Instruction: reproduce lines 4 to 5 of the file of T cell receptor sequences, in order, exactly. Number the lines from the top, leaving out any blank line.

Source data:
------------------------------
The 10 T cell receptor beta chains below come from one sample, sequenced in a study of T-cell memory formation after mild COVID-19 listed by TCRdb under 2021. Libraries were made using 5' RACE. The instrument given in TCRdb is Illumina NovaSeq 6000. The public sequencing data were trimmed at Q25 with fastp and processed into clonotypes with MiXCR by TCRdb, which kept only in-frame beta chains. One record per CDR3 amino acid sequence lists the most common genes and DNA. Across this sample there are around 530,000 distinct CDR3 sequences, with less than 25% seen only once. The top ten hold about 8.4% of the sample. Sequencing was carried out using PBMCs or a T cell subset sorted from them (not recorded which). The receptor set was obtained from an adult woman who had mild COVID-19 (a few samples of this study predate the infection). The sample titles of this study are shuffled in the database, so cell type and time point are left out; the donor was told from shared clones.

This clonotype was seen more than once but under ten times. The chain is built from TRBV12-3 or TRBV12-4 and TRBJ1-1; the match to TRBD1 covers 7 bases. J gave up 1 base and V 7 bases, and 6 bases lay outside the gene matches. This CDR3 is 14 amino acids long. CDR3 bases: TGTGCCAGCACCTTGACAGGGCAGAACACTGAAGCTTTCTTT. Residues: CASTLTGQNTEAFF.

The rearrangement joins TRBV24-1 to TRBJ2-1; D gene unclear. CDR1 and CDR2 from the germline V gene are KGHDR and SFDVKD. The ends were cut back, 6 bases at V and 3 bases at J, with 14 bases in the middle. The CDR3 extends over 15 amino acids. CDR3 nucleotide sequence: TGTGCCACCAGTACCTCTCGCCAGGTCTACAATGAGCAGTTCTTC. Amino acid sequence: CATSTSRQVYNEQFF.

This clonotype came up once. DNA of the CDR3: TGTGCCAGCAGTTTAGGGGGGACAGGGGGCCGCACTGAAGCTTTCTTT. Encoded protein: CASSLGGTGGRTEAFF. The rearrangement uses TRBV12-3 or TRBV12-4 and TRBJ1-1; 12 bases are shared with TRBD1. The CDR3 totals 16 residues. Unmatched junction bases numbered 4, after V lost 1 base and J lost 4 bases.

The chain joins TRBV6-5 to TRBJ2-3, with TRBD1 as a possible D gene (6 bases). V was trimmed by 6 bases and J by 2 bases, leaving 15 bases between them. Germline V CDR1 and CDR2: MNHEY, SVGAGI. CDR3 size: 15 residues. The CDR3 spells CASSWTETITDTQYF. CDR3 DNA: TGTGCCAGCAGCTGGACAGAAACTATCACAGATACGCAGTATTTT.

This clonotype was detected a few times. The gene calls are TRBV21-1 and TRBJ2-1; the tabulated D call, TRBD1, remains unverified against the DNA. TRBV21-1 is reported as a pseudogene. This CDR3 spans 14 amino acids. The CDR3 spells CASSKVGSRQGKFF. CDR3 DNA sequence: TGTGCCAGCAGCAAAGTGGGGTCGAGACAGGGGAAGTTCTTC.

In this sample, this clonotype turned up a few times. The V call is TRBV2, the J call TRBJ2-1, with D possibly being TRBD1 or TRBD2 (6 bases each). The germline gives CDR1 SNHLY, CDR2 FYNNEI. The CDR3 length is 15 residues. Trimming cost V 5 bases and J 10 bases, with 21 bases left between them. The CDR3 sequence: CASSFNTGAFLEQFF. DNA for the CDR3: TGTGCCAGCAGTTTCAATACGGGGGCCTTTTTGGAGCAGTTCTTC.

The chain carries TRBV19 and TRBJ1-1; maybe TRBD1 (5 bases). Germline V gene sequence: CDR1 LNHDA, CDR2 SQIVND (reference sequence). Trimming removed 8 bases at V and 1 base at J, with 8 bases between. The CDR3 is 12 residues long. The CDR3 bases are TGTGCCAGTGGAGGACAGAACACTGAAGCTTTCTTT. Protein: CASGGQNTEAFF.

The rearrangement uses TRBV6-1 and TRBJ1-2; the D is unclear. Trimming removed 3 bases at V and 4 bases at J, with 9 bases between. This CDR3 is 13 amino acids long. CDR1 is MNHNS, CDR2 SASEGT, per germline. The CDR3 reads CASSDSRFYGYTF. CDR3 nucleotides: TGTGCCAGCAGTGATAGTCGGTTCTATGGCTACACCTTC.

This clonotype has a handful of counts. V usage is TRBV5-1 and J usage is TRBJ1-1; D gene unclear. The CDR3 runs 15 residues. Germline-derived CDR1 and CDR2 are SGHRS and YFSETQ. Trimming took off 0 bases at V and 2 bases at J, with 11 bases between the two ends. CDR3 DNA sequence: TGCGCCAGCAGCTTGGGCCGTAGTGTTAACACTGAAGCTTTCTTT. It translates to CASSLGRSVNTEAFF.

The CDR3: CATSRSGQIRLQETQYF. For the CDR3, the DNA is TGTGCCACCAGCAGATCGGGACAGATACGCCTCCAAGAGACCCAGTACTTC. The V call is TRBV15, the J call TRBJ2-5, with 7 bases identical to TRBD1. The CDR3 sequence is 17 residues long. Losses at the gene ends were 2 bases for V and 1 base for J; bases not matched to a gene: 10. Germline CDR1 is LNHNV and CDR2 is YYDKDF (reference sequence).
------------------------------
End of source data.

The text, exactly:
This clonotype came up once. DNA of the CDR3: TGTGCCAGCAGTTTAGGGGGGACAGGGGGCCGCACTGAAGCTTTCTTT. Encoded protein: CASSLGGTGGRTEAFF. The rearrangement uses TRBV12-3 or TRBV12-4 and TRBJ1-1; 12 bases are shared with TRBD1. The CDR3 totals 16 residues. Unmatched junction bases numbered 4, after V lost 1 base and J lost 4 bases.

The chain joins TRBV6-5 to TRBJ2-3, with TRBD1 as a possible D gene (6 bases). V was trimmed by 6 bases and J by 2 bases, leaving 15 bases between them. Germline V CDR1 and CDR2: MNHEY, SVGAGI. CDR3 size: 15 residues. The CDR3 spells CASSWTETITDTQYF. CDR3 DNA: TGTGCCAGCAGCTGGACAGAAACTATCACAGATACGCAGTATTTT.